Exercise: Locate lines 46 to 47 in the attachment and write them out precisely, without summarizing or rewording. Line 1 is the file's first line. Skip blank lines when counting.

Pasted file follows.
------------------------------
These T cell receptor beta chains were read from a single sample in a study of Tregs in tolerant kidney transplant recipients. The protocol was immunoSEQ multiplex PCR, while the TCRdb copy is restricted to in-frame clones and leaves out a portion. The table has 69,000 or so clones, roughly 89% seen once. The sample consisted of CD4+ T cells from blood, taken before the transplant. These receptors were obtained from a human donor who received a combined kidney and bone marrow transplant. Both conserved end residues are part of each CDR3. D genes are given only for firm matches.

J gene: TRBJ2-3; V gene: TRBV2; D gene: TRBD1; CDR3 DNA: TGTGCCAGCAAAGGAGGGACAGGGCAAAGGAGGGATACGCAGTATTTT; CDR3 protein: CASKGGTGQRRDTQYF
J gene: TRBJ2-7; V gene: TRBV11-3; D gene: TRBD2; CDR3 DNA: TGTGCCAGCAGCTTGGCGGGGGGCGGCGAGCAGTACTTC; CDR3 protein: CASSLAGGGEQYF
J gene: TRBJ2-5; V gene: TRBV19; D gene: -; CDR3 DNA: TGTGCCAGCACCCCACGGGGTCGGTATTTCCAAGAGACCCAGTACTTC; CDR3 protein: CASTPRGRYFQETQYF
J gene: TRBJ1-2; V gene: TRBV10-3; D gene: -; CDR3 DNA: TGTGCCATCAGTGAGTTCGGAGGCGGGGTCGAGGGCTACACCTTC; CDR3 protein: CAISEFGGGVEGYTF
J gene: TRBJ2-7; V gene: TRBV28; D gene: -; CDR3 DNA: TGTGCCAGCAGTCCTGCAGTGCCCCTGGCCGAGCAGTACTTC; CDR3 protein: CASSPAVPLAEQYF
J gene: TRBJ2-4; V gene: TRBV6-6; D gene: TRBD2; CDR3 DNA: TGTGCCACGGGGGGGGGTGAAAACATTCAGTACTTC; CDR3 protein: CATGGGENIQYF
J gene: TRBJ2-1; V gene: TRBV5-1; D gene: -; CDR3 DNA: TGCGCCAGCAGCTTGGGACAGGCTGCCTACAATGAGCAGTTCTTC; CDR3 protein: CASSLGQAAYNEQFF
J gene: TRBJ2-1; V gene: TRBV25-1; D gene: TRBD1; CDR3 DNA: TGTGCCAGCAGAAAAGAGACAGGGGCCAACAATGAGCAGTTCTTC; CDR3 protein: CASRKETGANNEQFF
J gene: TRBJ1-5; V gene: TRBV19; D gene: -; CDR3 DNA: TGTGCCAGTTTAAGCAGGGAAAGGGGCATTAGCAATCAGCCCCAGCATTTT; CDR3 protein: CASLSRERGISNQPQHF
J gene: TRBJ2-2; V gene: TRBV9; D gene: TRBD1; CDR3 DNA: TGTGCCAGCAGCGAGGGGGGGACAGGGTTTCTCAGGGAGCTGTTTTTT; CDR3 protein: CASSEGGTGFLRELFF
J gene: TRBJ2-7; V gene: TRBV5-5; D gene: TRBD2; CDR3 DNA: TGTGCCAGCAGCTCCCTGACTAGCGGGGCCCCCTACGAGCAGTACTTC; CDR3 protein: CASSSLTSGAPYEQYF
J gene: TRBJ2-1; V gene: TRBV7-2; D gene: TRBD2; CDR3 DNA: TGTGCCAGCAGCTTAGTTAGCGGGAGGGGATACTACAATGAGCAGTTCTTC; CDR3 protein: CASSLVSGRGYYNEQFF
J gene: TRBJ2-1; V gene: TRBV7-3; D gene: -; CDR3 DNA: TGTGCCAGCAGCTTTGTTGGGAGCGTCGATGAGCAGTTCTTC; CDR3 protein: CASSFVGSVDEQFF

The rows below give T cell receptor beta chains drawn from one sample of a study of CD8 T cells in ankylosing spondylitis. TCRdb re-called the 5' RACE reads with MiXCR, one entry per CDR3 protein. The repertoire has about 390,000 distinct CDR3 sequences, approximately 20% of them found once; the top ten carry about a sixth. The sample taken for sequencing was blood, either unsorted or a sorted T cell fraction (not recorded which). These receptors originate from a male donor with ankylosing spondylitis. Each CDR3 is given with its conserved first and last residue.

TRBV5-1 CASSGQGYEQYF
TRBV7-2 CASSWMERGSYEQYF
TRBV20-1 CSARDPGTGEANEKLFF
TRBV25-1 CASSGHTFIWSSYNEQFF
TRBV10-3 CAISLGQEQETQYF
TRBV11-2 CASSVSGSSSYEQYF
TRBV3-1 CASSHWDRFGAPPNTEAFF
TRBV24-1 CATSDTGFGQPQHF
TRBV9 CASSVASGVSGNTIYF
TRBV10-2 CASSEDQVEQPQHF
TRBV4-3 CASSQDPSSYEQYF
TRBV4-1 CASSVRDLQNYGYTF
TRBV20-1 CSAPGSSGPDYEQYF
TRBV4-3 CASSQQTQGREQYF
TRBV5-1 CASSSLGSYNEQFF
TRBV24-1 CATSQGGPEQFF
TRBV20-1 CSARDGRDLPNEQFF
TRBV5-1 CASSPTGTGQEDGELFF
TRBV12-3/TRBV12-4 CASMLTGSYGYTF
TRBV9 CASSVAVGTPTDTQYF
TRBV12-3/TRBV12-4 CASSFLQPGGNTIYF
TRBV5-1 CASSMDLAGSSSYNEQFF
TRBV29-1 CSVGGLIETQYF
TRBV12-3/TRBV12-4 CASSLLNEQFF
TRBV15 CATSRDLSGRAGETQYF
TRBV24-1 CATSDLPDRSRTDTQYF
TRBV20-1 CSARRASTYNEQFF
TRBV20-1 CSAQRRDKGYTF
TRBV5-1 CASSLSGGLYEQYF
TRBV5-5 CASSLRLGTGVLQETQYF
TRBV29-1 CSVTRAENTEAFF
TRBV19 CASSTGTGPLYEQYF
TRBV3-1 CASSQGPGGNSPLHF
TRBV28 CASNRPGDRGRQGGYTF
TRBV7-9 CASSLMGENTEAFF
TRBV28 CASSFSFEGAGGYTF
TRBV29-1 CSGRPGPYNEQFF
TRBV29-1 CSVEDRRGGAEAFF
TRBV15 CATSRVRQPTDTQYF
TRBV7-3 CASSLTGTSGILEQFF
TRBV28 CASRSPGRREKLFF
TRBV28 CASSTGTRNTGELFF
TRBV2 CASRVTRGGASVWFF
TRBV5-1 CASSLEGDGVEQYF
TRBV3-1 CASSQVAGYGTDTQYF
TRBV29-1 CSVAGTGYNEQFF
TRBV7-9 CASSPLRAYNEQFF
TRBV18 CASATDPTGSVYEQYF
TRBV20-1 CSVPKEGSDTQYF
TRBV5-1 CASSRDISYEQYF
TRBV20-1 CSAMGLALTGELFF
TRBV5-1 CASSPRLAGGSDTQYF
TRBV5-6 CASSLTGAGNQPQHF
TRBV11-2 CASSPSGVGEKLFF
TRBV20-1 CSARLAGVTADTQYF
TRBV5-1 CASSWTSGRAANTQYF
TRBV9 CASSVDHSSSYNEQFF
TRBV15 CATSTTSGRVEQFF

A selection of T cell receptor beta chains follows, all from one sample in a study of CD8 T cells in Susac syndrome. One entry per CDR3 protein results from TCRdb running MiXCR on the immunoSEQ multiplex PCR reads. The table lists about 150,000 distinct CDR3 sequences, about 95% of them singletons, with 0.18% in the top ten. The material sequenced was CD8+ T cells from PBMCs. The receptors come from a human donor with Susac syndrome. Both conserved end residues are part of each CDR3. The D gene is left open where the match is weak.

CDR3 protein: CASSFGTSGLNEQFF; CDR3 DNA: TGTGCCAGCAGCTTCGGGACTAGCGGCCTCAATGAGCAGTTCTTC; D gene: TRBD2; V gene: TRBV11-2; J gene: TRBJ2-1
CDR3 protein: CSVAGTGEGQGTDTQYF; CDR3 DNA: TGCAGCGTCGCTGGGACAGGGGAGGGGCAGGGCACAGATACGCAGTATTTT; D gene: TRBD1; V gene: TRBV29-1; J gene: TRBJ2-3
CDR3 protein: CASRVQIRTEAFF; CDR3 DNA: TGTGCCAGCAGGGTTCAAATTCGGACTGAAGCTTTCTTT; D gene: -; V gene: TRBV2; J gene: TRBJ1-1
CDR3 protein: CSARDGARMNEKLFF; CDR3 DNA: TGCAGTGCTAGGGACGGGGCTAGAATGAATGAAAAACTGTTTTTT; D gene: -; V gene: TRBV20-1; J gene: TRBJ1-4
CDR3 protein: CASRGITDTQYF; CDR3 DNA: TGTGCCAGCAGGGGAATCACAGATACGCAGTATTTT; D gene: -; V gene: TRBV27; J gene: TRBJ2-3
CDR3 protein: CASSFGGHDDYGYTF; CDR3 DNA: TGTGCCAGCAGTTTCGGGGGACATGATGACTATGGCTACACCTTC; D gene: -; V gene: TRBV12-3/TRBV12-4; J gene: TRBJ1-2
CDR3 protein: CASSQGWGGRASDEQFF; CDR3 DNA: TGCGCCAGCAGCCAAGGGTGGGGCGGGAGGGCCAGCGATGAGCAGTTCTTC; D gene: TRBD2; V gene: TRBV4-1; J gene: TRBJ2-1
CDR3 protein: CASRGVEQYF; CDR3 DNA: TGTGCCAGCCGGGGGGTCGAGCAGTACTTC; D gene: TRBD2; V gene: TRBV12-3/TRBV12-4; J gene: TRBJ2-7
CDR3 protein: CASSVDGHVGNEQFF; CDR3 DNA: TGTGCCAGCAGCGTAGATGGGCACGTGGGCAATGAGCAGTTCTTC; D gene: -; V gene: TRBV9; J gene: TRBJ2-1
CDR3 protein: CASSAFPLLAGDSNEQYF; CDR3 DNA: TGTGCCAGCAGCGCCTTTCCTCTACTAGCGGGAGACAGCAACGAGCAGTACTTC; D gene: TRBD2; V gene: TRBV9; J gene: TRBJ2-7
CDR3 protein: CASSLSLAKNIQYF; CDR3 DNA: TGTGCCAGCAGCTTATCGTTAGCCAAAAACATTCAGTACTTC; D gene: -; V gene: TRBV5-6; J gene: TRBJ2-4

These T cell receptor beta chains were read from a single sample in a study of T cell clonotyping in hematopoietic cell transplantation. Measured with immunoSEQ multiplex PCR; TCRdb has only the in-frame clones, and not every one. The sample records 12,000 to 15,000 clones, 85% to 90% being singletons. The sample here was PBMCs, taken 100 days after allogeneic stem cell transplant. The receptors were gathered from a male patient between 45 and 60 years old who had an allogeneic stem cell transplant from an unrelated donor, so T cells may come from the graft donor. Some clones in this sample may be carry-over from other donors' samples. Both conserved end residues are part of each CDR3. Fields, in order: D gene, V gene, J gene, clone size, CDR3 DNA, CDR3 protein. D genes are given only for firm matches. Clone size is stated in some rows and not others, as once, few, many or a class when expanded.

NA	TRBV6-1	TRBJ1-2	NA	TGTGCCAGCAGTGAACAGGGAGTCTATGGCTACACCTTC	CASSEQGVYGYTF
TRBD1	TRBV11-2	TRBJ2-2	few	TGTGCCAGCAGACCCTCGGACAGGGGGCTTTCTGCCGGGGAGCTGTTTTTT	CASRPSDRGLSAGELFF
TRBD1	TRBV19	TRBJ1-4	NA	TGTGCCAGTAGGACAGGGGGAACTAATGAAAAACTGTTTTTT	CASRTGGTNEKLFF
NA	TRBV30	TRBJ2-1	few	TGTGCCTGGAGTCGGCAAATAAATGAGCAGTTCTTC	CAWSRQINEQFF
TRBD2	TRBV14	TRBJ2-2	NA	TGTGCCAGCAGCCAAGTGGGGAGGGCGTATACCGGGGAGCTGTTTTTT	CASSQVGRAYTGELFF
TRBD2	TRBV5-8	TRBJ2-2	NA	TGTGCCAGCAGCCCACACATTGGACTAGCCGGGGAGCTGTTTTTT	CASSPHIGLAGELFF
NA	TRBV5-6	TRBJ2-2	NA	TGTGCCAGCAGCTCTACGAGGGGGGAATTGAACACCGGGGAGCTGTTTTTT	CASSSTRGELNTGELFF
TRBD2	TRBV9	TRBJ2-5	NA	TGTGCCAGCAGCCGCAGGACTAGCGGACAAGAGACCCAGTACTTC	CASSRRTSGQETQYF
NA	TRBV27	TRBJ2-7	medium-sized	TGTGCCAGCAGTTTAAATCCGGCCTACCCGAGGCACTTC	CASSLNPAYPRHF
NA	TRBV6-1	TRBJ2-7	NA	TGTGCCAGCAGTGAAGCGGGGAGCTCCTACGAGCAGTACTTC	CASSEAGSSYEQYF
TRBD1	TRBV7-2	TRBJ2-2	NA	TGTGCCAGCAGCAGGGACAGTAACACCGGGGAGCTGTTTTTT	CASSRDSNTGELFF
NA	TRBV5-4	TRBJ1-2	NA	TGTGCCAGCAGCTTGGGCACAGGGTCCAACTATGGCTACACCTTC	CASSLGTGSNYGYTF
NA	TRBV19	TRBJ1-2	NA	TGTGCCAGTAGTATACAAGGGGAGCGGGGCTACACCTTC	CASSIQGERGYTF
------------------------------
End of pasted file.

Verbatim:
TRBV29-1 CSVTRAENTEAFF
TRBV19 CASSTGTGPLYEQYF